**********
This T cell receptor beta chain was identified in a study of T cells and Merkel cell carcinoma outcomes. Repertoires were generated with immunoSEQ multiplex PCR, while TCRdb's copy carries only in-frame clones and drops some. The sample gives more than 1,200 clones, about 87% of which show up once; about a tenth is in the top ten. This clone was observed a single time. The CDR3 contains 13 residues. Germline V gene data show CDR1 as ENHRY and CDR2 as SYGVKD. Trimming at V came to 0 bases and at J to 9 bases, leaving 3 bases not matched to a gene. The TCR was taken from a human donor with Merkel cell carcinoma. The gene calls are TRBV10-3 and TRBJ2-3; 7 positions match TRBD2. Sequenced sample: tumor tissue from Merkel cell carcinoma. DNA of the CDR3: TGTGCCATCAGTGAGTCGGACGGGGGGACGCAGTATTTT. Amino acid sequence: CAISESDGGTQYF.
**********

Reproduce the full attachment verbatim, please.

This T cell receptor beta chain was identified in a study of T cells and Merkel cell carcinoma outcomes. Repertoires were generated with immunoSEQ multiplex PCR, while TCRdb's copy carries only in-frame clones and drops some. The sample gives more than 1,200 clones, about 87% of which show up once; about a tenth is in the top ten. This clone was observed a single time. The CDR3 contains 13 residues. Germline V gene data show CDR1 as ENHRY and CDR2 as SYGVKD. Trimming at V came to 0 bases and at J to 9 bases, leaving 3 bases not matched to a gene. The TCR was taken from a human donor with Merkel cell carcinoma. The gene calls are TRBV10-3 and TRBJ2-3; 7 positions match TRBD2. Sequenced sample: tumor tissue from Merkel cell carcinoma. DNA of the CDR3: TGTGCCATCAGTGAGTCGGACGGGGGGACGCAGTATTTT. Amino acid sequence: CAISESDGGTQYF.